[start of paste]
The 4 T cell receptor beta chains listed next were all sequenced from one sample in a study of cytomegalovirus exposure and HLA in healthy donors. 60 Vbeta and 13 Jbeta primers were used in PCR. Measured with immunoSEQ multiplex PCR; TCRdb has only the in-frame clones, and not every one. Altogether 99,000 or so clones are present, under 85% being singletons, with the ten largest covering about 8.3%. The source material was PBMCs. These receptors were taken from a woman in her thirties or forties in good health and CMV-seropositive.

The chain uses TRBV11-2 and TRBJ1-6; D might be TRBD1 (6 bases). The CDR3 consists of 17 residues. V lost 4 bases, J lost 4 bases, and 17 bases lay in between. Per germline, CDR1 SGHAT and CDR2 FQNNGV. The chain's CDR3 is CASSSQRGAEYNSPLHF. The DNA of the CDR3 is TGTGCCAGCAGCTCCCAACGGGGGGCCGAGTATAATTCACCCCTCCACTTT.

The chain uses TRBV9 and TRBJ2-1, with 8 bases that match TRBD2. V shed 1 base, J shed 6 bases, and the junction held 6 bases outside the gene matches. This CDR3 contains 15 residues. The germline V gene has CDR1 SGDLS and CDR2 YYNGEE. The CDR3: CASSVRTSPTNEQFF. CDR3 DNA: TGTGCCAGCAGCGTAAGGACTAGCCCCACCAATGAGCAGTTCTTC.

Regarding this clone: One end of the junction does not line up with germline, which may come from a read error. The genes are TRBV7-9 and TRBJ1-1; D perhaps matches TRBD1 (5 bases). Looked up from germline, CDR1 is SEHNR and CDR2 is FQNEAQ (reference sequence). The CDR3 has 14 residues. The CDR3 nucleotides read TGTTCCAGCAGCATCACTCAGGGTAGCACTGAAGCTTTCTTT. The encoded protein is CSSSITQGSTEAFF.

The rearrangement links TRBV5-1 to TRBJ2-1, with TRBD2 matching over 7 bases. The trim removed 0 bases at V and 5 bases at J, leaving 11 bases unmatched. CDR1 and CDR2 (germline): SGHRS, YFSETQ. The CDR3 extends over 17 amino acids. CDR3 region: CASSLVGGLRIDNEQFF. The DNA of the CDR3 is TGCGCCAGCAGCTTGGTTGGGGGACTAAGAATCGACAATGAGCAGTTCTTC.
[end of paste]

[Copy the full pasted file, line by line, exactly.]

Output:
The 4 T cell receptor beta chains listed next were all sequenced from one sample in a study of cytomegalovirus exposure and HLA in healthy donors. 60 Vbeta and 13 Jbeta primers were used in PCR. Measured with immunoSEQ multiplex PCR; TCRdb has only the in-frame clones, and not every one. Altogether 99,000 or so clones are present, under 85% being singletons, with the ten largest covering about 8.3%. The source material was PBMCs. These receptors were taken from a woman in her thirties or forties in good health and CMV-seropositive.

The chain uses TRBV11-2 and TRBJ1-6; D might be TRBD1 (6 bases). The CDR3 consists of 17 residues. V lost 4 bases, J lost 4 bases, and 17 bases lay in between. Per germline, CDR1 SGHAT and CDR2 FQNNGV. The chain's CDR3 is CASSSQRGAEYNSPLHF. The DNA of the CDR3 is TGTGCCAGCAGCTCCCAACGGGGGGCCGAGTATAATTCACCCCTCCACTTT.

The chain uses TRBV9 and TRBJ2-1, with 8 bases that match TRBD2. V shed 1 base, J shed 6 bases, and the junction held 6 bases outside the gene matches. This CDR3 contains 15 residues. The germline V gene has CDR1 SGDLS and CDR2 YYNGEE. The CDR3: CASSVRTSPTNEQFF. CDR3 DNA: TGTGCCAGCAGCGTAAGGACTAGCCCCACCAATGAGCAGTTCTTC.

Regarding this clone: One end of the junction does not line up with germline, which may come from a read error. The genes are TRBV7-9 and TRBJ1-1; D perhaps matches TRBD1 (5 bases). Looked up from germline, CDR1 is SEHNR and CDR2 is FQNEAQ (reference sequence). The CDR3 has 14 residues. The CDR3 nucleotides read TGTTCCAGCAGCATCACTCAGGGTAGCACTGAAGCTTTCTTT. The encoded protein is CSSSITQGSTEAFF.

The rearrangement links TRBV5-1 to TRBJ2-1, with TRBD2 matching over 7 bases. The trim removed 0 bases at V and 5 bases at J, leaving 11 bases unmatched. CDR1 and CDR2 (germline): SGHRS, YFSETQ. The CDR3 extends over 17 amino acids. CDR3 region: CASSLVGGLRIDNEQFF. The DNA of the CDR3 is TGCGCCAGCAGCTTGGTTGGGGGACTAAGAATCGACAATGAGCAGTTCTTC.